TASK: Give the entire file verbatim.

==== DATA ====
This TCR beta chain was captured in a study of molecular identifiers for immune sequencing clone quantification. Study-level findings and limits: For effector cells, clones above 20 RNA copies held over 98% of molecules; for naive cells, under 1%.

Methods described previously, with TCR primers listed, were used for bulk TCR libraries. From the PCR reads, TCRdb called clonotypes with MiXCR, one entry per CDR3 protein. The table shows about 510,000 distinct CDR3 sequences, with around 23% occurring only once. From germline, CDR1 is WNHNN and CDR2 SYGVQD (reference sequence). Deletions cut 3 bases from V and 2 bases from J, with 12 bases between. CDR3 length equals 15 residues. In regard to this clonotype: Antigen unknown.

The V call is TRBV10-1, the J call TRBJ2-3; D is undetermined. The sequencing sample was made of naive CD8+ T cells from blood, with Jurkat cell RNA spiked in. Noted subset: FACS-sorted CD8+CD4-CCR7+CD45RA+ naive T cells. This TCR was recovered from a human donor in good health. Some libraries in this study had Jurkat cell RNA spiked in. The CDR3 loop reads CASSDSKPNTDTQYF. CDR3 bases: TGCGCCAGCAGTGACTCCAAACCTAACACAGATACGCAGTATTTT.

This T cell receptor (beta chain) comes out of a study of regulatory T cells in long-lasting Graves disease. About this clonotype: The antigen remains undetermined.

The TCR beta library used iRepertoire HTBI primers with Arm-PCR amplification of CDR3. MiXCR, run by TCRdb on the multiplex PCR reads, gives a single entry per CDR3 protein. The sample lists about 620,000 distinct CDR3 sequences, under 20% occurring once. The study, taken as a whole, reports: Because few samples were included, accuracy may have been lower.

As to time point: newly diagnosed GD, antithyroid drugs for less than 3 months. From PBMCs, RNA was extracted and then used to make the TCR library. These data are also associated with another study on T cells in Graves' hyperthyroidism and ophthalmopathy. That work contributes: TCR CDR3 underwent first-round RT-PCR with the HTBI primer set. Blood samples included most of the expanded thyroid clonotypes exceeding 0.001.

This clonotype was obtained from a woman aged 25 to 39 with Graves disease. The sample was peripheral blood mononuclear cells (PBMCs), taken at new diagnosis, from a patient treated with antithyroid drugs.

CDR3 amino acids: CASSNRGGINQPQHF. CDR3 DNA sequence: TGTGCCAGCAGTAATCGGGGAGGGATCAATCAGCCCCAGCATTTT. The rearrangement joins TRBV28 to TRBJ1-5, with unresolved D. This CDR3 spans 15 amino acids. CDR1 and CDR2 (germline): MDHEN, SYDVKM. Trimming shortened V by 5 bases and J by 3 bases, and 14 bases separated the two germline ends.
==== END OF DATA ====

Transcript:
This TCR beta chain was captured in a study of molecular identifiers for immune sequencing clone quantification. Study-level findings and limits: For effector cells, clones above 20 RNA copies held over 98% of molecules; for naive cells, under 1%.

Methods described previously, with TCR primers listed, were used for bulk TCR libraries. From the PCR reads, TCRdb called clonotypes with MiXCR, one entry per CDR3 protein. The table shows about 510,000 distinct CDR3 sequences, with around 23% occurring only once. From germline, CDR1 is WNHNN and CDR2 SYGVQD (reference sequence). Deletions cut 3 bases from V and 2 bases from J, with 12 bases between. CDR3 length equals 15 residues. In regard to this clonotype: Antigen unknown.

The V call is TRBV10-1, the J call TRBJ2-3; D is undetermined. The sequencing sample was made of naive CD8+ T cells from blood, with Jurkat cell RNA spiked in. Noted subset: FACS-sorted CD8+CD4-CCR7+CD45RA+ naive T cells. This TCR was recovered from a human donor in good health. Some libraries in this study had Jurkat cell RNA spiked in. The CDR3 loop reads CASSDSKPNTDTQYF. CDR3 bases: TGCGCCAGCAGTGACTCCAAACCTAACACAGATACGCAGTATTTT.

This T cell receptor (beta chain) comes out of a study of regulatory T cells in long-lasting Graves disease. About this clonotype: The antigen remains undetermined.

The TCR beta library used iRepertoire HTBI primers with Arm-PCR amplification of CDR3. MiXCR, run by TCRdb on the multiplex PCR reads, gives a single entry per CDR3 protein. The sample lists about 620,000 distinct CDR3 sequences, under 20% occurring once. The study, taken as a whole, reports: Because few samples were included, accuracy may have been lower.

As to time point: newly diagnosed GD, antithyroid drugs for less than 3 months. From PBMCs, RNA was extracted and then used to make the TCR library. These data are also associated with another study on T cells in Graves' hyperthyroidism and ophthalmopathy. That work contributes: TCR CDR3 underwent first-round RT-PCR with the HTBI primer set. Blood samples included most of the expanded thyroid clonotypes exceeding 0.001.

This clonotype was obtained from a woman aged 25 to 39 with Graves disease. The sample was peripheral blood mononuclear cells (PBMCs), taken at new diagnosis, from a patient treated with antithyroid drugs.

CDR3 amino acids: CASSNRGGINQPQHF. CDR3 DNA sequence: TGTGCCAGCAGTAATCGGGGAGGGATCAATCAGCCCCAGCATTTT. The rearrangement joins TRBV28 to TRBJ1-5, with unresolved D. This CDR3 spans 15 amino acids. CDR1 and CDR2 (germline): MDHEN, SYDVKM. Trimming shortened V by 5 bases and J by 3 bases, and 14 bases separated the two germline ends.